IT Ecosystems (since 2009):Classical approaches of computer science do not scale well for today's large and complex software-intensive systems. Software systems cannot be considered in isolation, since they are connected among each other and interact massively. Instead they are to be designed as parts of a larger IT Ecosystem. In analogy to biological ecosystems, IT Ecosystems are based on the balance between individuals (autonomy) and sets of rules (control) defining equilibria within an IT Ecosystem. Maintaining and continuously evolving IT Ecosystems requires deep understanding of this balance. The new research topic IT Ecosystems cuts across several research areas, including: emergence of system functions, extending classical engineering approaches, adaptive infrastructures, control of semantic diversity, and enhanced human-environment-machine interaction. These core areas are addressed by the newly established NTH focused Research School for IT Ecosystems, a cooperation of the Universities of Braunschweig, Clausthal, and Hannover. A joint demonstrator will present innovative research results in the context of a smart city application.

The goal of AIM is to investigate methods for decentralized, bottom-up organisation of complex software systems, with special focus on the emergence and adaptation of interaction mechanisms among automated actors in dynamic environments. AIM is a subproject of the IT ecosystems project funded by the Federal government of Lower Saxony.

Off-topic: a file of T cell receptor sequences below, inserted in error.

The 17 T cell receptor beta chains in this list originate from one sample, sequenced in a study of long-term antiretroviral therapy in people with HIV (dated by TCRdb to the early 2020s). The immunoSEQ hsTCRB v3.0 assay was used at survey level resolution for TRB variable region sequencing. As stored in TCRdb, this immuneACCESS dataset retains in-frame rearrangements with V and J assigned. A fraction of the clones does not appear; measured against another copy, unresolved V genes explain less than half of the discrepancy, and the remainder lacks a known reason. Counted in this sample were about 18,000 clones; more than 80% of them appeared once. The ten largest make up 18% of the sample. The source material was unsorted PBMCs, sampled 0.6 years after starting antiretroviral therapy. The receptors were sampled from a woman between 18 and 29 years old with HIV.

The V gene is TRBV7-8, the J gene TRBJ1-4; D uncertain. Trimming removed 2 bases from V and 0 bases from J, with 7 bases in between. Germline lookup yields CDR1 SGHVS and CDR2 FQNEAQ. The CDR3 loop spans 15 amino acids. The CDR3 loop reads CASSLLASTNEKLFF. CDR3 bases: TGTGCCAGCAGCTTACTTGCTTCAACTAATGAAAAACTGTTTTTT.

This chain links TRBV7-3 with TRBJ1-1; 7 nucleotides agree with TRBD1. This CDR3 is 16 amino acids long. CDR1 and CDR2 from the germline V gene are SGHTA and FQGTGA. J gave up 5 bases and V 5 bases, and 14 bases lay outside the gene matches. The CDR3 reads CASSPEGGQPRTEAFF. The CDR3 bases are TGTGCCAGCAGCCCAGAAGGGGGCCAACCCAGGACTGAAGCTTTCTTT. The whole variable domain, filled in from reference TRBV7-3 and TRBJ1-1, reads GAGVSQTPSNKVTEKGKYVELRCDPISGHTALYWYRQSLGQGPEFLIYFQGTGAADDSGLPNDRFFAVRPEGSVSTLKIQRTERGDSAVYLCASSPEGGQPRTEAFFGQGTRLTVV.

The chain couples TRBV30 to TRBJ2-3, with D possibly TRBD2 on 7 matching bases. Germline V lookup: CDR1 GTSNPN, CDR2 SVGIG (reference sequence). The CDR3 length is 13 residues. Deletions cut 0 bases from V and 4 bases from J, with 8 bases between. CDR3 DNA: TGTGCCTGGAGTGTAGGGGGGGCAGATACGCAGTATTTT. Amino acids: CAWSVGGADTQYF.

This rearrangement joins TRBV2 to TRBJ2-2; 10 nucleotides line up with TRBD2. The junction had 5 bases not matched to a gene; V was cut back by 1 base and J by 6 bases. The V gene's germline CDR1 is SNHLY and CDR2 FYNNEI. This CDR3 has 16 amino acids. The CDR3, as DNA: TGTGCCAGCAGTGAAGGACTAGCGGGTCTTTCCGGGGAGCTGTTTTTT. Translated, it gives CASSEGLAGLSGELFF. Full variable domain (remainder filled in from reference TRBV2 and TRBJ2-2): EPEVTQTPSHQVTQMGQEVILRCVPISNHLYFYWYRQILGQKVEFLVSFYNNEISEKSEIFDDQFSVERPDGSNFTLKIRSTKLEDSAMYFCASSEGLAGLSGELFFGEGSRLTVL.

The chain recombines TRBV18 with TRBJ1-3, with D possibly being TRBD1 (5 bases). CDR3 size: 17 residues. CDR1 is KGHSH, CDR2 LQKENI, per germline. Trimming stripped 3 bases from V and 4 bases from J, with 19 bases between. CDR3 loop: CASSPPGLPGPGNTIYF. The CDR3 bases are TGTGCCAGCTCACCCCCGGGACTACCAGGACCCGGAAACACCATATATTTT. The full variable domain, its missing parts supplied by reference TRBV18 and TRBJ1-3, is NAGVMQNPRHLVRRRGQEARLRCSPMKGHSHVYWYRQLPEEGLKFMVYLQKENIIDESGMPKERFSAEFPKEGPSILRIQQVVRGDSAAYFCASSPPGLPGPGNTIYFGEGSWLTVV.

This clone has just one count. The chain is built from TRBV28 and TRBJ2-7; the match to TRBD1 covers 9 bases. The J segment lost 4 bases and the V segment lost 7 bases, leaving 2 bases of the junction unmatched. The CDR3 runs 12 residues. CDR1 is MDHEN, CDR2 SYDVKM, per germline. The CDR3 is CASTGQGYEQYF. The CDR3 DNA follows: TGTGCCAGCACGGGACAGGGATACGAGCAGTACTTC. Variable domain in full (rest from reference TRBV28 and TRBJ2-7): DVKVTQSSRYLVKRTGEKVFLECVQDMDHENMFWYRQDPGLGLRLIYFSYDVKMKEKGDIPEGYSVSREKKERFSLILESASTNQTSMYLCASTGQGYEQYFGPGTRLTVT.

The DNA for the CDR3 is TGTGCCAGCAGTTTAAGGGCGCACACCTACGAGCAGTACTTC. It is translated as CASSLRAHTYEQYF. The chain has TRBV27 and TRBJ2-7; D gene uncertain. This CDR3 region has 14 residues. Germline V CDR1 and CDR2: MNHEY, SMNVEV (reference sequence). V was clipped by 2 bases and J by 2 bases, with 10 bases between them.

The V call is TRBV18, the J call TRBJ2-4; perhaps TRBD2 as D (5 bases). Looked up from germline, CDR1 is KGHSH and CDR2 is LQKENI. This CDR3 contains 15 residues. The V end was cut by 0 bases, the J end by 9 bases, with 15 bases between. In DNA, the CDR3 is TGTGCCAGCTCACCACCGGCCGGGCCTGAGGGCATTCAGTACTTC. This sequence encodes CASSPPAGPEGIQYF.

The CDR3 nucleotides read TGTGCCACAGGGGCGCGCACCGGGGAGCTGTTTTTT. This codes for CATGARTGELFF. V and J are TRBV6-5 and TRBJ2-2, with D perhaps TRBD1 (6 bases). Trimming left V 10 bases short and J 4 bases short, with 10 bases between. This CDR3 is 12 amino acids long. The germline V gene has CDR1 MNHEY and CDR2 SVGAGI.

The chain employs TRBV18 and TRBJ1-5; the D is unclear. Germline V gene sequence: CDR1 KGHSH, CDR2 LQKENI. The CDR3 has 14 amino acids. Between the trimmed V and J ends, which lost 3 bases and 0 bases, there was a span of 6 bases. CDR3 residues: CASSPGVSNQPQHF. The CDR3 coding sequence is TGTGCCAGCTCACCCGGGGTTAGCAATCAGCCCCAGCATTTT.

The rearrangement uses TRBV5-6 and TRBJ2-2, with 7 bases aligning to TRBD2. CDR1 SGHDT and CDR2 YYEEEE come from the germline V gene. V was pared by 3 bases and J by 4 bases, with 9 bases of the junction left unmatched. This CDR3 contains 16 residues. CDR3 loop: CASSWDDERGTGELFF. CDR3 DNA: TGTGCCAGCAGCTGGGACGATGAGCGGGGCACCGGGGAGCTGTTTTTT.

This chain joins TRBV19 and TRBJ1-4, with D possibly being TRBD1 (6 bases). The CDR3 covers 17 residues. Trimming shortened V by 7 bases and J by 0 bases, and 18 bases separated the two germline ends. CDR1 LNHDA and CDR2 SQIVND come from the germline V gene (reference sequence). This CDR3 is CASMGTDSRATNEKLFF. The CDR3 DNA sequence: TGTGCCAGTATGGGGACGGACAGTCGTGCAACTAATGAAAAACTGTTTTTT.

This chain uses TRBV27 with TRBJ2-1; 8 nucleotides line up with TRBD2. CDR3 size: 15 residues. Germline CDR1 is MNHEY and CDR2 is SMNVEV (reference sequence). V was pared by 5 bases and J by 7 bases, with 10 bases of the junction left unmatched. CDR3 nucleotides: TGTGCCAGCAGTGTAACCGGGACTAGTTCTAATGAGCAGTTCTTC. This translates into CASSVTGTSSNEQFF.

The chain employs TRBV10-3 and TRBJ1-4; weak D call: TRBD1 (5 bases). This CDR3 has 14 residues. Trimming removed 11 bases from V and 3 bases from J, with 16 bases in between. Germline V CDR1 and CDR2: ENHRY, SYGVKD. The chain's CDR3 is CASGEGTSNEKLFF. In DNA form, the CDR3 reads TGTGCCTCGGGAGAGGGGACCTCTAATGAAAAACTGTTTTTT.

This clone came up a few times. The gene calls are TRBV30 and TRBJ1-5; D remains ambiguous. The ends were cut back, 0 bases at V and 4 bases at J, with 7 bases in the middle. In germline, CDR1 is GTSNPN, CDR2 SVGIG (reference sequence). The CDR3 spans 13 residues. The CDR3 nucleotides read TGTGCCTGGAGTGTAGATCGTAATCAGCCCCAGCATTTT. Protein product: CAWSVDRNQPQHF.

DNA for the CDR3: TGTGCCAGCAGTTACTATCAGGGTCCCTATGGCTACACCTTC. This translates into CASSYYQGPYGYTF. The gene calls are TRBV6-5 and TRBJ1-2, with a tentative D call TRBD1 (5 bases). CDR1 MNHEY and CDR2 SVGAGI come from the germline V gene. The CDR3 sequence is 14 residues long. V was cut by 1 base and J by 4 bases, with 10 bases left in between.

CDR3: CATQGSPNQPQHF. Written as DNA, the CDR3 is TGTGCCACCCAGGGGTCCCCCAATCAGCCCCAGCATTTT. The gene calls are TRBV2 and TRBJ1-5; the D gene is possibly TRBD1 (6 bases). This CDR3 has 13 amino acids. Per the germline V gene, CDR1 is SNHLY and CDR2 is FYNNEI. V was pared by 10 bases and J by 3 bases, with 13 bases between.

Agent-oriented Distributed Data Mining using Computational Statistics (ADMIT)

Agent-oriented Distributed Data Mining using Computational Statistics (since 2011):Today's systems for managing critical infrastructure such as traffic, energy, or industry automation systems are highly complex, distributed, and increasingly decentralized. Multi-agent systems (MAS) provide an intuitive metaphor and configurable, robust and scalable methods for problem-solving and control in distributed, decentrally organized system. The purpose of Distributed Data Mining (DDM) is to provide algorithmic solutions for data analysis in a distributed manner to detect hidden patterns in data and extract knowledge necessary for decentralized decision making. A new promising area of research studies possibilities for coupling MAS and DDM by exploiting DDM methods for improving agents’ intelligence and MAS systems performance. In the ADMIT project we focus on methods for distributed estimation of parameters for the individual agents, agent groups, and system-level information models. Our approach is based on Computational statistics (CST), which includes a set of methods for approximate solution of statistical problems without complex statistical procedures. The goal of the ADMIT project is to develop an agent-oriented DDM framework, which includes a set of computationally effective, robust and easy to apply methods for models parameter estimation and allows easy incorporation into MAS applications to analyze models at different levels of MAS. The scientific research objectives of ADMIT are:

  1. To develop a conceptual architecture of agent-oriented DDM framework as well as a methodology of its usage in multiagent programming frameworks;